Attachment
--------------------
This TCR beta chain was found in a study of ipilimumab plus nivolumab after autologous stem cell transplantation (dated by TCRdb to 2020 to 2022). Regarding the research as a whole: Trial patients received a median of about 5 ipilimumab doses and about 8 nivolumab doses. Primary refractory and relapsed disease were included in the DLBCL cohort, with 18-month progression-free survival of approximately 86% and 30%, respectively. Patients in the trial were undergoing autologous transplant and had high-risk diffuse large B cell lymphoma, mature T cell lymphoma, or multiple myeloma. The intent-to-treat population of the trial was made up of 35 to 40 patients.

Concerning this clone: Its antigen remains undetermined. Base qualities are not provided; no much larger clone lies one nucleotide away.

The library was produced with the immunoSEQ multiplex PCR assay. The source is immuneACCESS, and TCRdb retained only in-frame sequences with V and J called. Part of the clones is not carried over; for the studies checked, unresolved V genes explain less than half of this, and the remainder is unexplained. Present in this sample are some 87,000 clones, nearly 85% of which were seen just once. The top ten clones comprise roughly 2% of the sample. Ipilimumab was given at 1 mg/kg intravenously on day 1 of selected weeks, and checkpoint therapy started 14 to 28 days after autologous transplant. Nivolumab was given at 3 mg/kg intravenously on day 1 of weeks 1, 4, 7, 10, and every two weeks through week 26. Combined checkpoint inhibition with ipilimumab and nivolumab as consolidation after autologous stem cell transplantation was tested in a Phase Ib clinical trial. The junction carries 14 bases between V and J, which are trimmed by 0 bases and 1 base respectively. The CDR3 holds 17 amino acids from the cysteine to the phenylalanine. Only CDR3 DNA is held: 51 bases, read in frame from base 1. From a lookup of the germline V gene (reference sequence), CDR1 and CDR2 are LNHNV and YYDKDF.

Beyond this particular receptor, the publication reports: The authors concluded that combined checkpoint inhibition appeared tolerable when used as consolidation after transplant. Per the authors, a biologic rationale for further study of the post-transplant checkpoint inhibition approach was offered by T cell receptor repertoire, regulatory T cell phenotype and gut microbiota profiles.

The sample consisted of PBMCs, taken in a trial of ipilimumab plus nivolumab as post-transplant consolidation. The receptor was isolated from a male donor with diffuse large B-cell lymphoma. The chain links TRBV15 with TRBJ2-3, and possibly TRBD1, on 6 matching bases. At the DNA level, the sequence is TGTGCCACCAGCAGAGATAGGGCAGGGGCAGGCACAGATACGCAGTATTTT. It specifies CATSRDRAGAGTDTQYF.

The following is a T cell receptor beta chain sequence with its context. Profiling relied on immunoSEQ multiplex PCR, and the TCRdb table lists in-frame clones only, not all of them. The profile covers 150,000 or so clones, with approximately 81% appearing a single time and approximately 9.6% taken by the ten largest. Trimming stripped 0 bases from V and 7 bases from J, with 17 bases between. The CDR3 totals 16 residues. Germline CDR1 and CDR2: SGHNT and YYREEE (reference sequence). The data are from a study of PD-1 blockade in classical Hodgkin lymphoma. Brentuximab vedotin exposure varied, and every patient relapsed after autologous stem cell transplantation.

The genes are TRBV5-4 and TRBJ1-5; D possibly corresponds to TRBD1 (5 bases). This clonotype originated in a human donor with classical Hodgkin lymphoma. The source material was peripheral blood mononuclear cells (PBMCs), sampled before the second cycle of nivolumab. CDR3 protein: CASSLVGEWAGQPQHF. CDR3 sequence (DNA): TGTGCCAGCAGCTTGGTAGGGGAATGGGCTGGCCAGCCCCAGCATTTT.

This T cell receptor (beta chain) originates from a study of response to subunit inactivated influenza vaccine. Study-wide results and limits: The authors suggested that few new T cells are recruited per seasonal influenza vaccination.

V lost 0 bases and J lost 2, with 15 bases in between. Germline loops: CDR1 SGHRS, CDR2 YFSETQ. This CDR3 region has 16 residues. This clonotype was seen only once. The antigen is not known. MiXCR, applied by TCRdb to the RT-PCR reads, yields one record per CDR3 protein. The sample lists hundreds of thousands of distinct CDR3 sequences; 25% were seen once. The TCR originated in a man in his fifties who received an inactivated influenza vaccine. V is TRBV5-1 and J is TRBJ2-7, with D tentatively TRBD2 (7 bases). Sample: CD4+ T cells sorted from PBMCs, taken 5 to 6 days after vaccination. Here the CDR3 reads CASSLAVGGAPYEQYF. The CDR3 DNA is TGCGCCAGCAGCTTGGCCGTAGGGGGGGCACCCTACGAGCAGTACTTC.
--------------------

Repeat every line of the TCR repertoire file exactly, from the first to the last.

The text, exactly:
This TCR beta chain was found in a study of ipilimumab plus nivolumab after autologous stem cell transplantation (dated by TCRdb to 2020 to 2022). Regarding the research as a whole: Trial patients received a median of about 5 ipilimumab doses and about 8 nivolumab doses. Primary refractory and relapsed disease were included in the DLBCL cohort, with 18-month progression-free survival of approximately 86% and 30%, respectively. Patients in the trial were undergoing autologous transplant and had high-risk diffuse large B cell lymphoma, mature T cell lymphoma, or multiple myeloma. The intent-to-treat population of the trial was made up of 35 to 40 patients.

Concerning this clone: Its antigen remains undetermined. Base qualities are not provided; no much larger clone lies one nucleotide away.

The library was produced with the immunoSEQ multiplex PCR assay. The source is immuneACCESS, and TCRdb retained only in-frame sequences with V and J called. Part of the clones is not carried over; for the studies checked, unresolved V genes explain less than half of this, and the remainder is unexplained. Present in this sample are some 87,000 clones, nearly 85% of which were seen just once. The top ten clones comprise roughly 2% of the sample. Ipilimumab was given at 1 mg/kg intravenously on day 1 of selected weeks, and checkpoint therapy started 14 to 28 days after autologous transplant. Nivolumab was given at 3 mg/kg intravenously on day 1 of weeks 1, 4, 7, 10, and every two weeks through week 26. Combined checkpoint inhibition with ipilimumab and nivolumab as consolidation after autologous stem cell transplantation was tested in a Phase Ib clinical trial. The junction carries 14 bases between V and J, which are trimmed by 0 bases and 1 base respectively. The CDR3 holds 17 amino acids from the cysteine to the phenylalanine. Only CDR3 DNA is held: 51 bases, read in frame from base 1. From a lookup of the germline V gene (reference sequence), CDR1 and CDR2 are LNHNV and YYDKDF.

Beyond this particular receptor, the publication reports: The authors concluded that combined checkpoint inhibition appeared tolerable when used as consolidation after transplant. Per the authors, a biologic rationale for further study of the post-transplant checkpoint inhibition approach was offered by T cell receptor repertoire, regulatory T cell phenotype and gut microbiota profiles.

The sample consisted of PBMCs, taken in a trial of ipilimumab plus nivolumab as post-transplant consolidation. The receptor was isolated from a male donor with diffuse large B-cell lymphoma. The chain links TRBV15 with TRBJ2-3, and possibly TRBD1, on 6 matching bases. At the DNA level, the sequence is TGTGCCACCAGCAGAGATAGGGCAGGGGCAGGCACAGATACGCAGTATTTT. It specifies CATSRDRAGAGTDTQYF.

The following is a T cell receptor beta chain sequence with its context. Profiling relied on immunoSEQ multiplex PCR, and the TCRdb table lists in-frame clones only, not all of them. The profile covers 150,000 or so clones, with approximately 81% appearing a single time and approximately 9.6% taken by the ten largest. Trimming stripped 0 bases from V and 7 bases from J, with 17 bases between. The CDR3 totals 16 residues. Germline CDR1 and CDR2: SGHNT and YYREEE (reference sequence). The data are from a study of PD-1 blockade in classical Hodgkin lymphoma. Brentuximab vedotin exposure varied, and every patient relapsed after autologous stem cell transplantation.

The genes are TRBV5-4 and TRBJ1-5; D possibly corresponds to TRBD1 (5 bases). This clonotype originated in a human donor with classical Hodgkin lymphoma. The source material was peripheral blood mononuclear cells (PBMCs), sampled before the second cycle of nivolumab. CDR3 protein: CASSLVGEWAGQPQHF. CDR3 sequence (DNA): TGTGCCAGCAGCTTGGTAGGGGAATGGGCTGGCCAGCCCCAGCATTTT.

This T cell receptor (beta chain) originates from a study of response to subunit inactivated influenza vaccine. Study-wide results and limits: The authors suggested that few new T cells are recruited per seasonal influenza vaccination.

V lost 0 bases and J lost 2, with 15 bases in between. Germline loops: CDR1 SGHRS, CDR2 YFSETQ. This CDR3 region has 16 residues. This clonotype was seen only once. The antigen is not known. MiXCR, applied by TCRdb to the RT-PCR reads, yields one record per CDR3 protein. The sample lists hundreds of thousands of distinct CDR3 sequences; 25% were seen once. The TCR originated in a man in his fifties who received an inactivated influenza vaccine. V is TRBV5-1 and J is TRBJ2-7, with D tentatively TRBD2 (7 bases). Sample: CD4+ T cells sorted from PBMCs, taken 5 to 6 days after vaccination. Here the CDR3 reads CASSLAVGGAPYEQYF. The CDR3 DNA is TGCGCCAGCAGCTTGGCCGTAGGGGGGGCACCCTACGAGCAGTACTTC.